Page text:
This Advent I’ve been struggling for silence and stillness. My pursuit for calm isn’t new, but it has a newfound urgency. The cacophony that erupted early in the morning one month ago today has left me despondent most days. For a week straight after the Presidential election I absorbed as many of the noises as I could stomach, but I found that I couldn’t really hear much of anything. How was I to know what I ought to do if I didn’t find a better way to listen?
So, I started cutting down on the noise. I deleted Facebook on my phone. I limited social media consumption to no more than fifteen minutes a day. I pledged not to pick up a screen when I’m with my daughter. I read the news in the morning and otherwise let it be. And I increased my times of quiet. I resumed journaling on paper, and I started a short daily gratitude practice. I read more books.
I’m not certain that my strategy is the best one. Daily I ask myself, am I insulating myself too much? It’s possible that I’ve swung too far in the other direction. But in general I know that my tendency is to underestimate my need for restorative practices. I remember once telling a therapist that my only criterion for whether I agreed to do something was if I was physically able to do it. She responded, “You do know that isn’t sustainable, right?” Logically, I agree. But in this chaotic moment, I feel pulled to say yes to everything–to every donation, to every request for help, to every march or protest. That’s all mixed in with the noise.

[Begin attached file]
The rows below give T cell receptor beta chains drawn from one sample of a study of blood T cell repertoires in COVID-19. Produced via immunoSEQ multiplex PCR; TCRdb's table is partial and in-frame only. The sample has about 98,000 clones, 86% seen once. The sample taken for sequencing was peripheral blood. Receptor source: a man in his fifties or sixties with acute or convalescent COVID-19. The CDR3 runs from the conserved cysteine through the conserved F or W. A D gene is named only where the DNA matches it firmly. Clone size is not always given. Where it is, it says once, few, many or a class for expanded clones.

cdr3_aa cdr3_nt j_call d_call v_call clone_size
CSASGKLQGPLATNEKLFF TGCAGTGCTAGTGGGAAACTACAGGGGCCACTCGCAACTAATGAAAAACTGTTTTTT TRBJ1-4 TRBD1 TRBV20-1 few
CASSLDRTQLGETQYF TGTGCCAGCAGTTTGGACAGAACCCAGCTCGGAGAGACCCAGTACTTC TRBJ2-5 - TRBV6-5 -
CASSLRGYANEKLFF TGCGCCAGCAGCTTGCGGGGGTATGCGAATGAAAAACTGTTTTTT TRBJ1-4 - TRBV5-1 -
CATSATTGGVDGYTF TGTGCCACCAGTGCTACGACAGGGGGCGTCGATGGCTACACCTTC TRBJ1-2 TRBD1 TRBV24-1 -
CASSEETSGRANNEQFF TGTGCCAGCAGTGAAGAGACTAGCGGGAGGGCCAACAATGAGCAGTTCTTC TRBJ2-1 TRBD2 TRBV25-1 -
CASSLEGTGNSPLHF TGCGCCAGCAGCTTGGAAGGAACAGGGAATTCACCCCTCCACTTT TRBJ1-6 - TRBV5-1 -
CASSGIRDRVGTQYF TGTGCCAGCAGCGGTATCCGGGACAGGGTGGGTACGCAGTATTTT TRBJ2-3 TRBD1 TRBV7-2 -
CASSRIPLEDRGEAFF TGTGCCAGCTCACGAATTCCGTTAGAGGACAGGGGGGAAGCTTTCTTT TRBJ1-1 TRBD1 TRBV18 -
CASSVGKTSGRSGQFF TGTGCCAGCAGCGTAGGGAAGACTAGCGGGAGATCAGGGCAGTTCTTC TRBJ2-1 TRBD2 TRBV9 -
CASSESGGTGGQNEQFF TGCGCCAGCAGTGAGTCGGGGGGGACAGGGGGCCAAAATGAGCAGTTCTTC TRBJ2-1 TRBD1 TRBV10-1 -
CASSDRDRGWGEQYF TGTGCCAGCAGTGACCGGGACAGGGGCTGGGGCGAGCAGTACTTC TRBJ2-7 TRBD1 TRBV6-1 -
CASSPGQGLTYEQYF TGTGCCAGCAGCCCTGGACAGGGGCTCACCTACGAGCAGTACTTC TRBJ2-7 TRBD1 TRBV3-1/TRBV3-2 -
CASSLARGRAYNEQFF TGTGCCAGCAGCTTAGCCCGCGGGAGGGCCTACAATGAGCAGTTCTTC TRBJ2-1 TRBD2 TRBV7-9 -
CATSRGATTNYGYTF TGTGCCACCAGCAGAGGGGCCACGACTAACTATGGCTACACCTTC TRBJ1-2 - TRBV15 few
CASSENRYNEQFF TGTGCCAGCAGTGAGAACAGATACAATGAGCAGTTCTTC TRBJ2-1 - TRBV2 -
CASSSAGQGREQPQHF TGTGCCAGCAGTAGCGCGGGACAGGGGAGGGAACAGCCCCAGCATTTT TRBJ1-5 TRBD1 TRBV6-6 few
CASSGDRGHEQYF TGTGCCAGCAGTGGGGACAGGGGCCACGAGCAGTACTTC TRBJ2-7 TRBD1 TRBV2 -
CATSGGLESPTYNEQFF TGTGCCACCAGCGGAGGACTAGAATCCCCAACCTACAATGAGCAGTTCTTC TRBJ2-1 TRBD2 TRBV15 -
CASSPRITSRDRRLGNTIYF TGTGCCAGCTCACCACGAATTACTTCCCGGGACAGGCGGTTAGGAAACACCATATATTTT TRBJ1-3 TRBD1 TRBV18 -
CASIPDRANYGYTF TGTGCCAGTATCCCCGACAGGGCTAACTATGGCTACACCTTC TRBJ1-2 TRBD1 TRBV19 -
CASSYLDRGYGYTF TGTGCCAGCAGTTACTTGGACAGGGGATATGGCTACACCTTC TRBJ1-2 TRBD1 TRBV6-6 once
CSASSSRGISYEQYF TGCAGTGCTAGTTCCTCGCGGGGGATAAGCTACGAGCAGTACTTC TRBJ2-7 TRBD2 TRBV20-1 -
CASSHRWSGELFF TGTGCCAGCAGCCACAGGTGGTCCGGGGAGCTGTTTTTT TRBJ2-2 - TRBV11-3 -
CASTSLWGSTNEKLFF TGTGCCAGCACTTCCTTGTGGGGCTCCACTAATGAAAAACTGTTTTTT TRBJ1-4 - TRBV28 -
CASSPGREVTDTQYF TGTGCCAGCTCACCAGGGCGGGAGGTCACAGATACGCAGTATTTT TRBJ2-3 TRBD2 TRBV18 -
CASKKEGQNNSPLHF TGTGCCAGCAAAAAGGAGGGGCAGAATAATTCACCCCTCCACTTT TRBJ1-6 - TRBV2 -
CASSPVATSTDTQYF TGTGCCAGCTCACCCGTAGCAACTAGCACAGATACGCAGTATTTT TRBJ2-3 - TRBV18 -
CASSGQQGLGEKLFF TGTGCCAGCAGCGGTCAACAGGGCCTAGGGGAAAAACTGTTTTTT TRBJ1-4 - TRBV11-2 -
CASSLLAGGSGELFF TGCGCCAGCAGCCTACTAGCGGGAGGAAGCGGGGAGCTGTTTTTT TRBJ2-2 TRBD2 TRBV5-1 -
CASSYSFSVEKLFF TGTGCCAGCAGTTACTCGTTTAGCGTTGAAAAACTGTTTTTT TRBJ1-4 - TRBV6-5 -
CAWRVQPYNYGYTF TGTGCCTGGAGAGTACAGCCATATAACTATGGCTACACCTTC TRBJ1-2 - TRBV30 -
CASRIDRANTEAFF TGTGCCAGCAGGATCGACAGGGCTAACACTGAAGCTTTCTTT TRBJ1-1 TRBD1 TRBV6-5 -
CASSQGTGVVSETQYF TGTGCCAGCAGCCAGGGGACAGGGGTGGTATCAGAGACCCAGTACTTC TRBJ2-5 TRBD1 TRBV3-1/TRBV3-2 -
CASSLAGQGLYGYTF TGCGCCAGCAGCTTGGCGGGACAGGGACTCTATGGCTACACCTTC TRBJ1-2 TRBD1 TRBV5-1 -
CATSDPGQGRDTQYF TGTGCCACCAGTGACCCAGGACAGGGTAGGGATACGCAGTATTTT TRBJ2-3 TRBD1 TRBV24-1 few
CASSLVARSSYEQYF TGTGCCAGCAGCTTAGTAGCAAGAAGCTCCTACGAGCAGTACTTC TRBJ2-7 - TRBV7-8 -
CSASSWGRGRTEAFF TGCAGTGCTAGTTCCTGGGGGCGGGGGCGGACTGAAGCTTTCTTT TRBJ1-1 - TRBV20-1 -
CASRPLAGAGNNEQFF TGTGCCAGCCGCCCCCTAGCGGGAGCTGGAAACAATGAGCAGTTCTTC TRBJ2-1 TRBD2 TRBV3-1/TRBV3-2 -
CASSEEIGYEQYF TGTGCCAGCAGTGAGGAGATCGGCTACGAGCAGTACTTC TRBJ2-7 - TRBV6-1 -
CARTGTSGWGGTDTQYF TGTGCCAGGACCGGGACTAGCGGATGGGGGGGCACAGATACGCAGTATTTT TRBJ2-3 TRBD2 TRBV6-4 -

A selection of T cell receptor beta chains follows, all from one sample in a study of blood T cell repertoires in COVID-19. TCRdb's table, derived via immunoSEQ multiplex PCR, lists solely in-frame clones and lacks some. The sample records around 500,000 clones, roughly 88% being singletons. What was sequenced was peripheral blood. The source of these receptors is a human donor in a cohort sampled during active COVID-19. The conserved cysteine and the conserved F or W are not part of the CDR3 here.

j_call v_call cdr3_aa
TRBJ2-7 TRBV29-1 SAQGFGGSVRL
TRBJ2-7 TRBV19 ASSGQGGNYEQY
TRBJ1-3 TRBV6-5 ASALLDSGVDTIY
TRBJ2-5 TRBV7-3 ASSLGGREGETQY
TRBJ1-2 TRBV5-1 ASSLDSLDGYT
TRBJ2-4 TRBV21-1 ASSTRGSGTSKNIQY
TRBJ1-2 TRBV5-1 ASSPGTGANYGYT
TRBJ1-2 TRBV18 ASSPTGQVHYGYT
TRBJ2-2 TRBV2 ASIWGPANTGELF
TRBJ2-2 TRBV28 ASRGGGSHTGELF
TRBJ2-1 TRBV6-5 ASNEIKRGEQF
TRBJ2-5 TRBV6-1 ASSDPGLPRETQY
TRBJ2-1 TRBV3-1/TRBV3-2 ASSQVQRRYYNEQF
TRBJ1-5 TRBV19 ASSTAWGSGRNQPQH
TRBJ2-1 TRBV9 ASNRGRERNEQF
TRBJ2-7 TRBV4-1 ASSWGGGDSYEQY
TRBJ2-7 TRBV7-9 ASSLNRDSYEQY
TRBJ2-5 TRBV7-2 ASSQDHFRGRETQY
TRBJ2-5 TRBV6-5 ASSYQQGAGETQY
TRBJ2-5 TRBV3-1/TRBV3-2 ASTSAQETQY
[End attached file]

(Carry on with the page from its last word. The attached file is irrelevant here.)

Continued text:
I find myself (quietly) praying the same words over and over again, Show me where to show up. I’ve often thought of the verse in Proverbs, 3:5: “Trust in the Lord with all your heart, and do not rely on your own insight.” If there has ever been a time when I have felt the limitations of my own understandings, it has been this past month.
This Advent I wonder if we might reflect on how God often shows up in ways we least expect and how that might lead us to new ways of serving others and standing for justice in the wake of this Presidential election. May we all find the quiet space we need to prepare for the unexpected.
Judy Rich says
Katey, you have beautifully written what I have been feeling and wrestling with. Thank you. Judy
Sent from my iPad
Katey Zeh says
Thank you, Judy! I’m glad it resonates.